The sequence of a gene, or the template function, is not affected by environmental experience, but the transcriptional function of the gene-the ability of a gene to direct the manufacture of specific proteins-is certainly responsive to environmental factors and regulated by those influences. A gene, a stretch of DNA, does not produce a behavior. A gene does not produce an emotion, or even a fleeting thought. It produces a protein. There is a "gene myopia in our society: A belief that it is the genes alone that determined our health and well-being throughout our life." Studies of protein synthesis reveal that epigenetic "dials" can create 2000 or more variations of protein from the same gene blue print. 
Now let us assume that an etiology of depression lies in genes. However, the claims of links between genes and complex human traits are rarely replicated and or verified.  That was also the fate of a scientist Dean Hamer's report of a "gay gene" that, according to Hamer, predisposed gay men to homosexuality. Follow-up work failed to replicate his claim. Dean Hamer another discovery VMAT which he dubbed as "God gene" also met the same fate. However in this case, not another person but he contradicts himself on page 77 of his own book, "The God Gene." He disowned his book title "The God gene" in front of his colleague said that what he meant was "a" God gene not "the" God gene.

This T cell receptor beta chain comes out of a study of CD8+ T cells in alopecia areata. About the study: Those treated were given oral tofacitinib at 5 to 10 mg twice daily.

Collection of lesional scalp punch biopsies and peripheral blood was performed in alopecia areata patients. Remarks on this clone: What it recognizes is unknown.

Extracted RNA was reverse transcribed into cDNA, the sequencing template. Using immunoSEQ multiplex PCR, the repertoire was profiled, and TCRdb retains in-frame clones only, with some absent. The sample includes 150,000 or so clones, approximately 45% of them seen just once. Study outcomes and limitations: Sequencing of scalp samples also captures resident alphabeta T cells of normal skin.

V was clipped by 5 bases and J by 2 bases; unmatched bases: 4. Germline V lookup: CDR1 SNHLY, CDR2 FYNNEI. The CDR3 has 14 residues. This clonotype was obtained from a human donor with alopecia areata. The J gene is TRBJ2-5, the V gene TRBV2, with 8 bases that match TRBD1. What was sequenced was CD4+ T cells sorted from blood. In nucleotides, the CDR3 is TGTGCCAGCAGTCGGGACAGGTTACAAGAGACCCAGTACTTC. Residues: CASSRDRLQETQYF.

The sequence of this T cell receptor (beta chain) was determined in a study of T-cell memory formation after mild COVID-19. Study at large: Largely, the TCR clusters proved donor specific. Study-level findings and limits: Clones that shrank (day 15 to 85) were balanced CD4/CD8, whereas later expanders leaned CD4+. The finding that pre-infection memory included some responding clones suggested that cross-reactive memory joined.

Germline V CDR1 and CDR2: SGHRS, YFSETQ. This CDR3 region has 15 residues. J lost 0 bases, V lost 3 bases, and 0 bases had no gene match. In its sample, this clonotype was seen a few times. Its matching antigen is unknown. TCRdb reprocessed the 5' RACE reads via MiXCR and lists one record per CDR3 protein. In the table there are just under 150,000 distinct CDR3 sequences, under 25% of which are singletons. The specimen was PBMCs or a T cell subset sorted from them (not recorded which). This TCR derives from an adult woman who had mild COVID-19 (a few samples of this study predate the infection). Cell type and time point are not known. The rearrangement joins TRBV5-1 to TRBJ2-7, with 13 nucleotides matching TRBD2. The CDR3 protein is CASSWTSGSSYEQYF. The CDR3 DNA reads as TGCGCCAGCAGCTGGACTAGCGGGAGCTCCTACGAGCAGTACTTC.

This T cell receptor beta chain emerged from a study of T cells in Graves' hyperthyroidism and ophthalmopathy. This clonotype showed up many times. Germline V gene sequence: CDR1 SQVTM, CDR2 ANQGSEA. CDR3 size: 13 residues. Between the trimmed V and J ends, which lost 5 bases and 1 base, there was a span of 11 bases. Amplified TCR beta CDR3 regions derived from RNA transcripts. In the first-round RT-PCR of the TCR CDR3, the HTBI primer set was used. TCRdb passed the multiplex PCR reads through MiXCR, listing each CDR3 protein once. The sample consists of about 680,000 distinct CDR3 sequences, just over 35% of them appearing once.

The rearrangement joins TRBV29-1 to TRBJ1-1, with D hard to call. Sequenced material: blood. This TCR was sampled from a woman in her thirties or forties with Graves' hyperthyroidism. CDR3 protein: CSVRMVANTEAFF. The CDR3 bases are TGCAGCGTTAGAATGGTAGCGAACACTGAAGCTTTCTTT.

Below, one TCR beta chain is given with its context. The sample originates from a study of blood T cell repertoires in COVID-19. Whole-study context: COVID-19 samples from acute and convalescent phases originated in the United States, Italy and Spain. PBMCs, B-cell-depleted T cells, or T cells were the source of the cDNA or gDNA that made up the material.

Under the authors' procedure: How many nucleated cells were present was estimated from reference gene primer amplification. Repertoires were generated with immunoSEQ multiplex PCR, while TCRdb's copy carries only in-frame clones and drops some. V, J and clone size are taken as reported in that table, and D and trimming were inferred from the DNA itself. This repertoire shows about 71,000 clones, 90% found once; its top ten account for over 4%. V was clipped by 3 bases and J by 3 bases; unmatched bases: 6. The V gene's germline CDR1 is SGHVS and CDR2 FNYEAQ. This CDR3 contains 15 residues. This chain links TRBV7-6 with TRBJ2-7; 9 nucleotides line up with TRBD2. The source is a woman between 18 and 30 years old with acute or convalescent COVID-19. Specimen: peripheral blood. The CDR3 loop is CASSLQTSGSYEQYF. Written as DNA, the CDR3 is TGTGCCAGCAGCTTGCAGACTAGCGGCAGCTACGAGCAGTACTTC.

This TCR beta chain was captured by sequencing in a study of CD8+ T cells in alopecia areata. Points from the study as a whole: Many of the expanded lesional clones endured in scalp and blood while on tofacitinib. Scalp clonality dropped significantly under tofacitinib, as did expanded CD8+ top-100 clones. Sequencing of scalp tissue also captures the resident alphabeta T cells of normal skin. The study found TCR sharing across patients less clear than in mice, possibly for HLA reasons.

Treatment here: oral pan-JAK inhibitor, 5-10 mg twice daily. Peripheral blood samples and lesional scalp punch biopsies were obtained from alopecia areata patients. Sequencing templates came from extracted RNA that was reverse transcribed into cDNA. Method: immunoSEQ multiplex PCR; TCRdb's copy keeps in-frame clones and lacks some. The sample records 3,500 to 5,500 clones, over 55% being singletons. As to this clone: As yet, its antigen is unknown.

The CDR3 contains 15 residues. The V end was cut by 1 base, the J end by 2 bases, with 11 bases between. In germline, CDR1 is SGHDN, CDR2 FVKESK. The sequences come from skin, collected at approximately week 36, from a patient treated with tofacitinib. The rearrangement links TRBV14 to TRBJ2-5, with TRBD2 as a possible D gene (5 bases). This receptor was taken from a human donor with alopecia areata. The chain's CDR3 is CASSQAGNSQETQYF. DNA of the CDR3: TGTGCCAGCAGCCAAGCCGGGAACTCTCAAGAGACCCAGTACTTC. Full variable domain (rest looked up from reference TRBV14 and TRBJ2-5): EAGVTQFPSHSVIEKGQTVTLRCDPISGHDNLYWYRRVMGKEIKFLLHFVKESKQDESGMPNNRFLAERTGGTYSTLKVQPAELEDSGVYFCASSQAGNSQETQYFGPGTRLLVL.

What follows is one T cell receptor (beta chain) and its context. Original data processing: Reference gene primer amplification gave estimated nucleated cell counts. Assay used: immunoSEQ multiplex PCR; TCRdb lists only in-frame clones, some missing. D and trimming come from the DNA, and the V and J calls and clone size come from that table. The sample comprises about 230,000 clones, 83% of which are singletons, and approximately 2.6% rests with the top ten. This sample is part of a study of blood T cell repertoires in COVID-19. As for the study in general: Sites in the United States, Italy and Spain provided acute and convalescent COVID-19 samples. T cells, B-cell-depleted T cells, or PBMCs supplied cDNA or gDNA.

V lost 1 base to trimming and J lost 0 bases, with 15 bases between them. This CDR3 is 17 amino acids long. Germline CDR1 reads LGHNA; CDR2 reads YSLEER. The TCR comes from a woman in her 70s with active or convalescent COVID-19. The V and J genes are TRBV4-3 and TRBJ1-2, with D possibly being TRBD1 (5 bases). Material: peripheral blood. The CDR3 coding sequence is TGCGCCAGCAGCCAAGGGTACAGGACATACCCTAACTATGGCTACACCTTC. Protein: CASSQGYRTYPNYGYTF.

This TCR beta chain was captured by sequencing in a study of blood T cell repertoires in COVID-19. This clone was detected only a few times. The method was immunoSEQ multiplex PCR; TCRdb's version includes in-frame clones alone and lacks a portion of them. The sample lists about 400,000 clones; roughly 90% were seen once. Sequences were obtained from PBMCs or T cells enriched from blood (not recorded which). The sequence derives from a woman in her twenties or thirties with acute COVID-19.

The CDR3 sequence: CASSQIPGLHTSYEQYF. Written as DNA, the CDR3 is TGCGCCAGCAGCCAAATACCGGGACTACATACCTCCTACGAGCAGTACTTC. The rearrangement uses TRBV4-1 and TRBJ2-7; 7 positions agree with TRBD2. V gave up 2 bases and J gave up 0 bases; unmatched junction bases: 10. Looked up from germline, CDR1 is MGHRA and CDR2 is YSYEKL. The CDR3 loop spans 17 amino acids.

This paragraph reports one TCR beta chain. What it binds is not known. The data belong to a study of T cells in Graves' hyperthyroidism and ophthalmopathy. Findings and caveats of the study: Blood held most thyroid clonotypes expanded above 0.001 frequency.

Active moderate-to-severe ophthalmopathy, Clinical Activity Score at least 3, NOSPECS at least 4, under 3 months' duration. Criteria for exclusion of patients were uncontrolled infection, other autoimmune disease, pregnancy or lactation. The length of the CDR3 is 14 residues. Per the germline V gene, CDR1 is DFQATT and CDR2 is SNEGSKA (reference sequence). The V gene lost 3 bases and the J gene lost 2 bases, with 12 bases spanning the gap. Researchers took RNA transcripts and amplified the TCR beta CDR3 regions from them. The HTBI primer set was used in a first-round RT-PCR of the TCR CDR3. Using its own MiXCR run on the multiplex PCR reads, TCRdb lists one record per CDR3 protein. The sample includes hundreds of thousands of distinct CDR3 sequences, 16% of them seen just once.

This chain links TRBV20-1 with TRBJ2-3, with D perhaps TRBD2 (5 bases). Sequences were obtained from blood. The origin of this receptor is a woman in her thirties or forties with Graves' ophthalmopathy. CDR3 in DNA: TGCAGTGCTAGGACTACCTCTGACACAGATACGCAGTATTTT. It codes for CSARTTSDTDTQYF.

If we are all exposed to those same environmental factors, but only the people who are genetically prone to depression get depressed, that is a pretty powerful vote for genes. The problems here, however, are two-fold. First, a substantial minority' of people with a genetic legacy of depression do not get depressed, and not everyone who has a major depression has a genetic legacy for it. Genetic status is not all that predictive by itself. 
Thus genes are not a destiny. A person with a weak constitution but strong will power may influence expression of genes by doing exercise. Moreover, by changing the expression of genes he may change his body's constitution and can become strong. When he becomes strong, the people would treat him in a different way. Thus, he can change not only his body, but also an environment in which he is working or staying. There are certain styles of karate wherein; one has to do dips on first tow knuckles of fists. Initially, it is excruciatingly painful, but then gradually the skin thickens and becomes as thick as the skin of soles. The planned exercise forces the genes to express in a particular way and makes the skin of knuckles as thick as the skin of soles. Moreover, the brain possesses more plasticity than most of the other organs in the body. Hence, it is no wonder that to change brain by the thoughts is easier than to change body. A particularly amusing example of plasticity in the adult's brain was of London taxi drivers, who are renowned for their "knowledge" whereby they have to memorize the streets of London and how to navigate them. In taxi drivers, part of the hippocampus was larger than in non-taxi drivers of a similar age.